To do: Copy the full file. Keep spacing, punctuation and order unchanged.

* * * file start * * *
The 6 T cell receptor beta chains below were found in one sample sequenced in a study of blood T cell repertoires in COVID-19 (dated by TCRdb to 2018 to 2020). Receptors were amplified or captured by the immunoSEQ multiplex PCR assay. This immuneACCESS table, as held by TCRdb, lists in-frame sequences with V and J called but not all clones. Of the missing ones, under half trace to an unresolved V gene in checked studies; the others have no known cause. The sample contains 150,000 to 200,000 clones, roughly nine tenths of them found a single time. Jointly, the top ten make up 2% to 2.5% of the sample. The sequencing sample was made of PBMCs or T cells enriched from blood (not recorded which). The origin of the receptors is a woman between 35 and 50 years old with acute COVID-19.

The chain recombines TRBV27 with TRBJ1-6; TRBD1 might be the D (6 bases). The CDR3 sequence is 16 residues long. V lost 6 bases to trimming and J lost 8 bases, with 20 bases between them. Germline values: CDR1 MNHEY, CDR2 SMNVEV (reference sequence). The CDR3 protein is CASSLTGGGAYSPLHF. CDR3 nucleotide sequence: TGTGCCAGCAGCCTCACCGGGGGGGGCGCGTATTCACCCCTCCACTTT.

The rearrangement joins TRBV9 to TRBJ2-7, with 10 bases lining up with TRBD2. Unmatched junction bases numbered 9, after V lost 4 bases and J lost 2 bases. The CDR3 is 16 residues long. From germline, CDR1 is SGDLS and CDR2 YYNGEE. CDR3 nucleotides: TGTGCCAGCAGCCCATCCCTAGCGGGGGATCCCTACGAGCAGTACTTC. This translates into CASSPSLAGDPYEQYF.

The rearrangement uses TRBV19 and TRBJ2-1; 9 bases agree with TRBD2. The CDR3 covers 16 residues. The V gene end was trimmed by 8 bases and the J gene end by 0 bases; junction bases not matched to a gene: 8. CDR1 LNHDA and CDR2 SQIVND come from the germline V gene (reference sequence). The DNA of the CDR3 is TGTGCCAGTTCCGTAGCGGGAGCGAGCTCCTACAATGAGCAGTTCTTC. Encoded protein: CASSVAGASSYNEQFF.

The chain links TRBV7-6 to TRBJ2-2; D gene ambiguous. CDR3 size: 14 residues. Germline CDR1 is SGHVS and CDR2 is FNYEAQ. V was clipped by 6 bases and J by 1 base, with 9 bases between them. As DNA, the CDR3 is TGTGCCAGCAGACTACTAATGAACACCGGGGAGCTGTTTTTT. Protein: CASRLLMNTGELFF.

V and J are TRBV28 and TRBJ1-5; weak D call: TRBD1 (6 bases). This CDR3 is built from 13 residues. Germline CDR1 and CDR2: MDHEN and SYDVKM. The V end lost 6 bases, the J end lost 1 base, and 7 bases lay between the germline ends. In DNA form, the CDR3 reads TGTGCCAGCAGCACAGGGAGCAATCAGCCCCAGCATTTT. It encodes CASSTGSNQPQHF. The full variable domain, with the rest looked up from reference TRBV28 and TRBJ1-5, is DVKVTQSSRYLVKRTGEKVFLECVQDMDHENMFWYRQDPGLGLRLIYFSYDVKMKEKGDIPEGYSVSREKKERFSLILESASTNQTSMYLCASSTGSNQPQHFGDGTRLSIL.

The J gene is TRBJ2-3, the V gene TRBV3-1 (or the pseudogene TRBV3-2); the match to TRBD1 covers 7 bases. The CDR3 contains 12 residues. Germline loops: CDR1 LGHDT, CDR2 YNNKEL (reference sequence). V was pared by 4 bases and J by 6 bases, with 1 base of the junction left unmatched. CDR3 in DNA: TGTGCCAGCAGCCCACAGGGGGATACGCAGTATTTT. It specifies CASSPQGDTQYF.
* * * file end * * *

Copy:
The 6 T cell receptor beta chains below were found in one sample sequenced in a study of blood T cell repertoires in COVID-19 (dated by TCRdb to 2018 to 2020). Receptors were amplified or captured by the immunoSEQ multiplex PCR assay. This immuneACCESS table, as held by TCRdb, lists in-frame sequences with V and J called but not all clones. Of the missing ones, under half trace to an unresolved V gene in checked studies; the others have no known cause. The sample contains 150,000 to 200,000 clones, roughly nine tenths of them found a single time. Jointly, the top ten make up 2% to 2.5% of the sample. The sequencing sample was made of PBMCs or T cells enriched from blood (not recorded which). The origin of the receptors is a woman between 35 and 50 years old with acute COVID-19.

The chain recombines TRBV27 with TRBJ1-6; TRBD1 might be the D (6 bases). The CDR3 sequence is 16 residues long. V lost 6 bases to trimming and J lost 8 bases, with 20 bases between them. Germline values: CDR1 MNHEY, CDR2 SMNVEV (reference sequence). The CDR3 protein is CASSLTGGGAYSPLHF. CDR3 nucleotide sequence: TGTGCCAGCAGCCTCACCGGGGGGGGCGCGTATTCACCCCTCCACTTT.

The rearrangement joins TRBV9 to TRBJ2-7, with 10 bases lining up with TRBD2. Unmatched junction bases numbered 9, after V lost 4 bases and J lost 2 bases. The CDR3 is 16 residues long. From germline, CDR1 is SGDLS and CDR2 YYNGEE. CDR3 nucleotides: TGTGCCAGCAGCCCATCCCTAGCGGGGGATCCCTACGAGCAGTACTTC. This translates into CASSPSLAGDPYEQYF.

The rearrangement uses TRBV19 and TRBJ2-1; 9 bases agree with TRBD2. The CDR3 covers 16 residues. The V gene end was trimmed by 8 bases and the J gene end by 0 bases; junction bases not matched to a gene: 8. CDR1 LNHDA and CDR2 SQIVND come from the germline V gene (reference sequence). The DNA of the CDR3 is TGTGCCAGTTCCGTAGCGGGAGCGAGCTCCTACAATGAGCAGTTCTTC. Encoded protein: CASSVAGASSYNEQFF.

The chain links TRBV7-6 to TRBJ2-2; D gene ambiguous. CDR3 size: 14 residues. Germline CDR1 is SGHVS and CDR2 is FNYEAQ. V was clipped by 6 bases and J by 1 base, with 9 bases between them. As DNA, the CDR3 is TGTGCCAGCAGACTACTAATGAACACCGGGGAGCTGTTTTTT. Protein: CASRLLMNTGELFF.

V and J are TRBV28 and TRBJ1-5; weak D call: TRBD1 (6 bases). This CDR3 is built from 13 residues. Germline CDR1 and CDR2: MDHEN and SYDVKM. The V end lost 6 bases, the J end lost 1 base, and 7 bases lay between the germline ends. In DNA form, the CDR3 reads TGTGCCAGCAGCACAGGGAGCAATCAGCCCCAGCATTTT. It encodes CASSTGSNQPQHF. The full variable domain, with the rest looked up from reference TRBV28 and TRBJ1-5, is DVKVTQSSRYLVKRTGEKVFLECVQDMDHENMFWYRQDPGLGLRLIYFSYDVKMKEKGDIPEGYSVSREKKERFSLILESASTNQTSMYLCASSTGSNQPQHFGDGTRLSIL.

The J gene is TRBJ2-3, the V gene TRBV3-1 (or the pseudogene TRBV3-2); the match to TRBD1 covers 7 bases. The CDR3 contains 12 residues. Germline loops: CDR1 LGHDT, CDR2 YNNKEL (reference sequence). V was pared by 4 bases and J by 6 bases, with 1 base of the junction left unmatched. CDR3 in DNA: TGTGCCAGCAGCCCACAGGGGGATACGCAGTATTTT. It specifies CASSPQGDTQYF.